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How To Release Anger – Beauty Behind the Brows
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How To Release Anger

How To Release Anger

 

You’re beautiful when you’re angry.

 

As soon as you get peeved, your muscles tense up, your blood pressure spikes, and your breath becomes shallow.

 

Stress chemicals surge through your bloodstream and extra glucose floods the gates to prepare your body to move.

 

It can be difficult to lose weight when you’re stressed because chronic cortisol exposure makes you hold on to fat.

 

When you’re frustrated, moisture and oxygen is drawn away from the skin, ceasing the production of regenerating cells, causing wrinkles and loss of elasticity.

 

Now you have dull, dehydrated, acneic, pale skin, and maybe a few extra pounds.

 

Even with fancy skin products and healthy diets, stress can make you fat and ugly.

Science said it, not me.

 

TIP: RELEASE YOUR ANGER LITTLE BITS AT A TIME

 

When a dog is snarling and snapping at you from inside a cage, is she angry?

 

Maybe she’s afraid. She’s uncertain. She’s helpless.

 

She has no control over her environment. She feels as though she has been wronged. She’s vulnerable.

 

Anger is a secondary emotion that propels us to act.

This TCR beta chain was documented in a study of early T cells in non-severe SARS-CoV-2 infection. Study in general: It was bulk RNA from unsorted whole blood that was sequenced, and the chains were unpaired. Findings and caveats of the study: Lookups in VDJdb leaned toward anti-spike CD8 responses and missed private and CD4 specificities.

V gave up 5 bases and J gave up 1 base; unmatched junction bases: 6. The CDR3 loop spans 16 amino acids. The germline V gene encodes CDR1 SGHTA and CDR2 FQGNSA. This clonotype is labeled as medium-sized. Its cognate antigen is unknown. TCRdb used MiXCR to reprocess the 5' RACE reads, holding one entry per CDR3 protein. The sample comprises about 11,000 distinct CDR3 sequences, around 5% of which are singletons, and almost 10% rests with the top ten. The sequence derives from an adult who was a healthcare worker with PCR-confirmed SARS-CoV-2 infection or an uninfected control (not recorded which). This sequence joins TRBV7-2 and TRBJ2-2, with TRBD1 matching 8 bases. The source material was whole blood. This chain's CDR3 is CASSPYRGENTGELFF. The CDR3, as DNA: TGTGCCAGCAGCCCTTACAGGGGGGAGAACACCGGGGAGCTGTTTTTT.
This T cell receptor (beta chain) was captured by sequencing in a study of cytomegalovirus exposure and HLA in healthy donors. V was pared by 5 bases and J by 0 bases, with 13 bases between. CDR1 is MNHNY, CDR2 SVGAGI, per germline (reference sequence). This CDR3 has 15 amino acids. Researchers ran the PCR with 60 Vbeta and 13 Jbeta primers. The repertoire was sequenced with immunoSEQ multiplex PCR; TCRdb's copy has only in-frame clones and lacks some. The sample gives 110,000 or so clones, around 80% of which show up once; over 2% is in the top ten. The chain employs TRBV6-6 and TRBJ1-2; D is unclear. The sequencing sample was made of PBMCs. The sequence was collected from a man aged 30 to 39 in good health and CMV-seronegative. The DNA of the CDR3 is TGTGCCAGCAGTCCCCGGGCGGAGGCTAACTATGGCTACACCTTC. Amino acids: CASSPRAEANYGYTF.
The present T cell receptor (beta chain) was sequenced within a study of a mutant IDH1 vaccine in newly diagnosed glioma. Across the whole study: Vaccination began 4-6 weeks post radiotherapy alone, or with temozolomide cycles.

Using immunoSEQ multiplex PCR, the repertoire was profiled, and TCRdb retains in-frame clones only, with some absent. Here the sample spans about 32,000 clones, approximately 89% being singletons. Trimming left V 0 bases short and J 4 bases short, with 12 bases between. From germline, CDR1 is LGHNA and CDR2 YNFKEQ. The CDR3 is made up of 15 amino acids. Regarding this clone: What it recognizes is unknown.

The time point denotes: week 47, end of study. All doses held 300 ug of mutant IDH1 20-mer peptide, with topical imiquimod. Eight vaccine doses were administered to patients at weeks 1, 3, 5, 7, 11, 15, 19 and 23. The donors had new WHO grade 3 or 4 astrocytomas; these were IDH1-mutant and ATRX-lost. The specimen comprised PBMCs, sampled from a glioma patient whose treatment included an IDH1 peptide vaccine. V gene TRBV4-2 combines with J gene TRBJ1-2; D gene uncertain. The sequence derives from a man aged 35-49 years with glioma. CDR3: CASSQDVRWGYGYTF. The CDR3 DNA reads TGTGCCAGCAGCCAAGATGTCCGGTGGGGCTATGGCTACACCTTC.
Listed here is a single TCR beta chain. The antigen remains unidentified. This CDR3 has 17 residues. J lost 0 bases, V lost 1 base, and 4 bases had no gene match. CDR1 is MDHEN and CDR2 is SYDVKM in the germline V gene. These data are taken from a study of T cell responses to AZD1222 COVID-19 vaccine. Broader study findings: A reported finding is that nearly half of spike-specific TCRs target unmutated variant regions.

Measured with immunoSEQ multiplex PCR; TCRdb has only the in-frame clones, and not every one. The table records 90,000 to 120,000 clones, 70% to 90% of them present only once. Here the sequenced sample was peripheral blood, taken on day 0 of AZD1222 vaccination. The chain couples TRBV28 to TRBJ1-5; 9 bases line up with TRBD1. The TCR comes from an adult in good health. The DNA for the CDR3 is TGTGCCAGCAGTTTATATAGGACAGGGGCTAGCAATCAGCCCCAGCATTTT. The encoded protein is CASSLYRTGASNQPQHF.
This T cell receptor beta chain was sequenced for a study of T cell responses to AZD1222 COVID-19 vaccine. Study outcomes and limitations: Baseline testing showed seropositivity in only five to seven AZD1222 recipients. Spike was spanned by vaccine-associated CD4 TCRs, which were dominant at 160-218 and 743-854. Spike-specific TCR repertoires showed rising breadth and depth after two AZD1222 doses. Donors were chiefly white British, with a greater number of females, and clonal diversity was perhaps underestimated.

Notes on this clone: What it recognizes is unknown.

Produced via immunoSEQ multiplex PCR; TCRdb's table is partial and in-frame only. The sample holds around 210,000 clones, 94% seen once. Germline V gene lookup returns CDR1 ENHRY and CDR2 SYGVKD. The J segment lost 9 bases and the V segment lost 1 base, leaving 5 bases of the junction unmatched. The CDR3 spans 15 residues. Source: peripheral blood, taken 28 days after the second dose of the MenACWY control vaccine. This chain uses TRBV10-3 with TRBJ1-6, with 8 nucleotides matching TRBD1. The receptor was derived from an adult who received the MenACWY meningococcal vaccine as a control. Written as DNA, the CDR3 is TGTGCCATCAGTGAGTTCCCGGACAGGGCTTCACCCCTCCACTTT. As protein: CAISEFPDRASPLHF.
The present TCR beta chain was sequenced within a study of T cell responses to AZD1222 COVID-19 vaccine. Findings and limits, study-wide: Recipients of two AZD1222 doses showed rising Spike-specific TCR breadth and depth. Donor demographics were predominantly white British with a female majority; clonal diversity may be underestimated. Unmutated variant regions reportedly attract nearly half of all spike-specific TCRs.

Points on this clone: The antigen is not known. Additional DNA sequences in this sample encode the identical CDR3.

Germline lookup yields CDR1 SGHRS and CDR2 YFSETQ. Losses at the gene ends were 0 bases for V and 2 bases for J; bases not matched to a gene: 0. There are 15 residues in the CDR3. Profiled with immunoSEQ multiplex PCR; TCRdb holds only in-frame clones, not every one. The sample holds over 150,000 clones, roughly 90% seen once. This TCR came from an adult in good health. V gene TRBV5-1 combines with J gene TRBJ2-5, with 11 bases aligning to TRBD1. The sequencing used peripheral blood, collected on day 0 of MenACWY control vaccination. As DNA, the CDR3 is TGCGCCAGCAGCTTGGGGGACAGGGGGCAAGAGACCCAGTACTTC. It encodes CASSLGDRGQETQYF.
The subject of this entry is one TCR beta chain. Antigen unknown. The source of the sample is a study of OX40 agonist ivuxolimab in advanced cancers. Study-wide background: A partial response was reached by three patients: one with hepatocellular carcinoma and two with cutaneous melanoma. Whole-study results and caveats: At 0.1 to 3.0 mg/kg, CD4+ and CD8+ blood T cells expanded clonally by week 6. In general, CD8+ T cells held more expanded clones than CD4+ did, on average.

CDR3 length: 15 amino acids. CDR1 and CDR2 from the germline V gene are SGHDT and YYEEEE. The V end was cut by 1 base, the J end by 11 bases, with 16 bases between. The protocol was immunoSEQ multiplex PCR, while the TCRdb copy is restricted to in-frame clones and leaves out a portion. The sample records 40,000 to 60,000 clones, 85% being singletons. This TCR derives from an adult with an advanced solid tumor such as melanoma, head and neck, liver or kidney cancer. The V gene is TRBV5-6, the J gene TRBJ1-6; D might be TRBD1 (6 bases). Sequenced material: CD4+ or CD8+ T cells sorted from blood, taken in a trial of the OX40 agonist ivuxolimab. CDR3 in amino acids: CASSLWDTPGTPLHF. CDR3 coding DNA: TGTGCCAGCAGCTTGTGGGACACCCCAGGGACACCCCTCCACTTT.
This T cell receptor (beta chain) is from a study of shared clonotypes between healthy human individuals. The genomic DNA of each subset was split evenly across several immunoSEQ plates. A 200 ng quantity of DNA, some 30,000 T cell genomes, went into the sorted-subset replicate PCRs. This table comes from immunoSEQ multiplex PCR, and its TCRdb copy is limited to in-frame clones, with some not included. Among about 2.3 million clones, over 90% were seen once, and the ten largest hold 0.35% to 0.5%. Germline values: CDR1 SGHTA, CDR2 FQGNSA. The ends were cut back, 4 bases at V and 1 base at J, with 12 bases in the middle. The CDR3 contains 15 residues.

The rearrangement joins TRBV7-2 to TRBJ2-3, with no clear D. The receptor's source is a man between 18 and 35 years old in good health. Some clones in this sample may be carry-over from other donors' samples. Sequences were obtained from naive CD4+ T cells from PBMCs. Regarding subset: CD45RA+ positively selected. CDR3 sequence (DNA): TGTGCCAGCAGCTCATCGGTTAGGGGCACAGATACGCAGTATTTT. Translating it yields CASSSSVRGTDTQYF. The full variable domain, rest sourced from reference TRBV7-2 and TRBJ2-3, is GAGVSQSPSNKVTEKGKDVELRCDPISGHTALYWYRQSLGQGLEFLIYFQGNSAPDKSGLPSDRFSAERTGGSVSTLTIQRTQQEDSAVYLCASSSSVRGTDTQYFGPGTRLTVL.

It’s our body’s defense mechanism to protect us from a perceived threat.

 

But if we don’t use anger to “attack” an enemy, we use it to attack ourselves, and our health and wellbeing suffer.

 

The next time you feel angry, listen closely to the deeper emotion and do something.

 

Start today with little actions. (Please consult a therapist to help process anger.)

 

  • Tell your friend that it hurts your feelings when she cancels plans last minute.
  • Explain to your mom that it would mean a lot to you if she didn’t criticize your career choices.
  • Tell your date or colleague that you don’t like __________ .
  • Negotiate a timeline/financial agreement with your client/boss that is fair to you.
  • Write your local representative.
  • Ask the airline passenger behind you to stop kicking your seat.
  • Say, “Don’t talk to me like that.”

 

There may be pushback. For peacekeepers and conflict-avoiders this can feel scary.

 

But studies show that us cheek-turners are also the most likely to suffer from depression, chronic pain, skin disorders, and cancer, because we worry more about what others are feeling than our own self-respect.

 

It’s time to release a little steam from the pressure cooker, one tiny puff at a time.

 

You’re beautiful when you express your emotions . . . inside and out.

– Jerene Dildine

tanjerene
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